Current Affairs Franz Kafka Society lauds Japanese writer Murakami
Haruki Murakami—perhaps the greatest living Japanese author—is currently here in the Czech capital. The main purpose of his visit is to collect the annual Franz Kafka award - which is perhaps appropriate, given that Murakami's own work bears the influence of Kafka, one of the greatest Prague-born writers of all time. Emily Udell reports.
On Monday the Franz Kafka Society recognized Haruki Murakami for his novel Kafka on the Shore, which was first published in Japanese in 2002. Kafka Tamura is the 15-year-old protagonist of the book, which contains numerous allusions to the Prague-born Kafka, who Murakami has called one of his favorite authors.
"Kafka's work is so great; It has some kind of universal value," Murakami said. "I understand that he's very central to European culture directly. But at the same time we share his works. The first time I read his book The Castle when I was fifteen years old, I didn't think that way—'This book belongs to the center of European culture'—I just felt, 'This is my book, this book is for me.'"
Murakami's visit to accept the award was his first time coming to the Czech Republic. At the award ceremony in the Brozik Hall in Old Town Square, photographers and fans hoping for autographs swarmed the bewildered-looking writer, who gave a short speech expressing his gratitude and his love for Kafka.
Each year the Franz Kafka Society presents the annual award to a living writer whose work carries on the legacy of Kafka himself, through its transcendence, timelessness and tolerance.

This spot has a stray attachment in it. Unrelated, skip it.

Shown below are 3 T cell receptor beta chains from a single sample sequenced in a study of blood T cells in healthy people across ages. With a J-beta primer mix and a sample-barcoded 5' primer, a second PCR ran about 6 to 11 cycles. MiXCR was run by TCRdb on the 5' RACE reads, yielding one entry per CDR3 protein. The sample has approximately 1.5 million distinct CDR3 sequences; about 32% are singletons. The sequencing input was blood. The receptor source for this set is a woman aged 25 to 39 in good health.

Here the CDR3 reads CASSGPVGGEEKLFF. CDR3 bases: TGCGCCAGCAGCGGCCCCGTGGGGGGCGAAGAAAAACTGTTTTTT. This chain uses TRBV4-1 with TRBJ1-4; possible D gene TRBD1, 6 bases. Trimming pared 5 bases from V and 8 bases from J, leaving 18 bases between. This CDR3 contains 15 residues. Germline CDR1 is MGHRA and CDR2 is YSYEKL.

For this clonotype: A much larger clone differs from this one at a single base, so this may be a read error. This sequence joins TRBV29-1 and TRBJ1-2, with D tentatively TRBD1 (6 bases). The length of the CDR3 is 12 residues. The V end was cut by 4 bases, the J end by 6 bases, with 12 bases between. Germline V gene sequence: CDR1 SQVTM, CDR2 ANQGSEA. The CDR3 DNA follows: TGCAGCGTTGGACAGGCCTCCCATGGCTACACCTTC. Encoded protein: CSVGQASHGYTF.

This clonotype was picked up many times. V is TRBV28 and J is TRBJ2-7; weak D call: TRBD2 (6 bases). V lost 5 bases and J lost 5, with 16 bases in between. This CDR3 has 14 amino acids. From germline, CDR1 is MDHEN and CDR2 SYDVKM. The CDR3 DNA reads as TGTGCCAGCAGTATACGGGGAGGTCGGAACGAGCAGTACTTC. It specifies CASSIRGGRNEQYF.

The Society's director Dr. Marketa Miloskova says this year wasn't the first time Murakami was considered.
"His name was in the running before and he was a warm candidate," she said. "His work will be good in the future. He is a well-known author, his work is very good. He uses special language, he is interested in humanism, and--one of the main things—his works are translated into the Czech language."
Franz Kafka prizewinners must have work published in Czech; just a week ago a Czech edition of "Kafka on the Shore" hit the shelves of local bookstores.
Miloskova said that although Murakami's works may not be as well-known here as in some other countries, Murakami is becoming more popular among young Czechs. She predicts the prize will further this trend.
"I think not so much, like in the U.S.A. or other countries. I must say Murakami's works are more known here among young people," Miloskova said. "Therefore I am happy that other people will know about Murakami. And maybe it will start the spread of his works to Middle and Eastern Europe more."
This is the sixth annual award presented by the Franz Kafka Society. Previous laureates include Philip Roth, Ivan Klima and Harold Pinter. The prize's international jury is composed of literature and history experts.
"This is the only international prize in the Czech Republic," Miloskova said. "The prize is running six years, and it is more and more popular abroad. It is the first prize that Murakami received in Europe. And I think it is the first prize that a Japanese author has received in the Czech Republic."
The Franz Kafka Society has translated all of Kafka's work from German to Czech, organized various festivals and conferences relating to the writer, and raised money for the famous statue commemorating him in Prague 1.
Murakami received a miniature version of the statue, and a monetary prize worth $10,000 U.S. dollars for his achievement.